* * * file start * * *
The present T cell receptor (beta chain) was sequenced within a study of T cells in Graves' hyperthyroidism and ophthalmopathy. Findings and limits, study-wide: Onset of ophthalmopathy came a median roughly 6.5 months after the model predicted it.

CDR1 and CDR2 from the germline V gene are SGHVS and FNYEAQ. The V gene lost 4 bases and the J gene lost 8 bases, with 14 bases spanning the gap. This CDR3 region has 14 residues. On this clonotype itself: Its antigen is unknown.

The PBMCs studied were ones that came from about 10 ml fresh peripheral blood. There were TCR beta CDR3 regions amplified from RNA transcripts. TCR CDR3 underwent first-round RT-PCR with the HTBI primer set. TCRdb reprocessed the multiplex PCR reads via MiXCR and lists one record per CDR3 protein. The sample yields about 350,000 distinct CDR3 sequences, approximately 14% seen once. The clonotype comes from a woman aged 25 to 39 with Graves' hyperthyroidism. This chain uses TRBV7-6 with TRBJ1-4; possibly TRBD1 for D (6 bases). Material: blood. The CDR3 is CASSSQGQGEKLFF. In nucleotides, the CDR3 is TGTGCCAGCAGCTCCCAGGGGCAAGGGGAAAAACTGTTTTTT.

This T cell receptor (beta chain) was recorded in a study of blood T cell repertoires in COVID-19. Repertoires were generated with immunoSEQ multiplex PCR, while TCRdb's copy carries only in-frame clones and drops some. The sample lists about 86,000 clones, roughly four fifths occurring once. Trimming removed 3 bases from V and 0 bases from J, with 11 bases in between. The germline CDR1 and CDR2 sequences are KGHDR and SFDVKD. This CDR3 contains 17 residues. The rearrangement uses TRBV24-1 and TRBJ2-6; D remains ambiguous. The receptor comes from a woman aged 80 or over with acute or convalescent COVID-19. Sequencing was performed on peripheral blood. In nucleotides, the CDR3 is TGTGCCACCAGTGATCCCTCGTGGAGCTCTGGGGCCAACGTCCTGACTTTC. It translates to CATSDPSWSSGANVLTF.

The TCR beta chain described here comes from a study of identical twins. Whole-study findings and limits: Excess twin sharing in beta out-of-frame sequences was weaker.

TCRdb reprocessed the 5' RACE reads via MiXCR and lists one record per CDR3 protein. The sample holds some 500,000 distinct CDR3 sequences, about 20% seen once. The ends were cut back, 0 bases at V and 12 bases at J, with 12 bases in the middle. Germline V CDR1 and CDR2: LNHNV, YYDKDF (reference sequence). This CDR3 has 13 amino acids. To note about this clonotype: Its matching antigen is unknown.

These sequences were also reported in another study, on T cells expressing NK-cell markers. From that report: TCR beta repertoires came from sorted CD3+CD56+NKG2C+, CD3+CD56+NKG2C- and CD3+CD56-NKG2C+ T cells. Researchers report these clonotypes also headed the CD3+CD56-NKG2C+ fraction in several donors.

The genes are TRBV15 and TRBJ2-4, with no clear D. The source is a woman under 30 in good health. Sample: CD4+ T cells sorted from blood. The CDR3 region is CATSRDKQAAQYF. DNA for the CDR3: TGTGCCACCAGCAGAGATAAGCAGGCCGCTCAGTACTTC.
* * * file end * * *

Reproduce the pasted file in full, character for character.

The present T cell receptor (beta chain) was sequenced within a study of T cells in Graves' hyperthyroidism and ophthalmopathy. Findings and limits, study-wide: Onset of ophthalmopathy came a median roughly 6.5 months after the model predicted it.

CDR1 and CDR2 from the germline V gene are SGHVS and FNYEAQ. The V gene lost 4 bases and the J gene lost 8 bases, with 14 bases spanning the gap. This CDR3 region has 14 residues. On this clonotype itself: Its antigen is unknown.

The PBMCs studied were ones that came from about 10 ml fresh peripheral blood. There were TCR beta CDR3 regions amplified from RNA transcripts. TCR CDR3 underwent first-round RT-PCR with the HTBI primer set. TCRdb reprocessed the multiplex PCR reads via MiXCR and lists one record per CDR3 protein. The sample yields about 350,000 distinct CDR3 sequences, approximately 14% seen once. The clonotype comes from a woman aged 25 to 39 with Graves' hyperthyroidism. This chain uses TRBV7-6 with TRBJ1-4; possibly TRBD1 for D (6 bases). Material: blood. The CDR3 is CASSSQGQGEKLFF. In nucleotides, the CDR3 is TGTGCCAGCAGCTCCCAGGGGCAAGGGGAAAAACTGTTTTTT.

This T cell receptor (beta chain) was recorded in a study of blood T cell repertoires in COVID-19. Repertoires were generated with immunoSEQ multiplex PCR, while TCRdb's copy carries only in-frame clones and drops some. The sample lists about 86,000 clones, roughly four fifths occurring once. Trimming removed 3 bases from V and 0 bases from J, with 11 bases in between. The germline CDR1 and CDR2 sequences are KGHDR and SFDVKD. This CDR3 contains 17 residues. The rearrangement uses TRBV24-1 and TRBJ2-6; D remains ambiguous. The receptor comes from a woman aged 80 or over with acute or convalescent COVID-19. Sequencing was performed on peripheral blood. In nucleotides, the CDR3 is TGTGCCACCAGTGATCCCTCGTGGAGCTCTGGGGCCAACGTCCTGACTTTC. It translates to CATSDPSWSSGANVLTF.

The TCR beta chain described here comes from a study of identical twins. Whole-study findings and limits: Excess twin sharing in beta out-of-frame sequences was weaker.

TCRdb reprocessed the 5' RACE reads via MiXCR and lists one record per CDR3 protein. The sample holds some 500,000 distinct CDR3 sequences, about 20% seen once. The ends were cut back, 0 bases at V and 12 bases at J, with 12 bases in the middle. Germline V CDR1 and CDR2: LNHNV, YYDKDF (reference sequence). This CDR3 has 13 amino acids. To note about this clonotype: Its matching antigen is unknown.

These sequences were also reported in another study, on T cells expressing NK-cell markers. From that report: TCR beta repertoires came from sorted CD3+CD56+NKG2C+, CD3+CD56+NKG2C- and CD3+CD56-NKG2C+ T cells. Researchers report these clonotypes also headed the CD3+CD56-NKG2C+ fraction in several donors.

The genes are TRBV15 and TRBJ2-4, with no clear D. The source is a woman under 30 in good health. Sample: CD4+ T cells sorted from blood. The CDR3 region is CATSRDKQAAQYF. DNA for the CDR3: TGTGCCACCAGCAGAGATAAGCAGGCCGCTCAGTACTTC.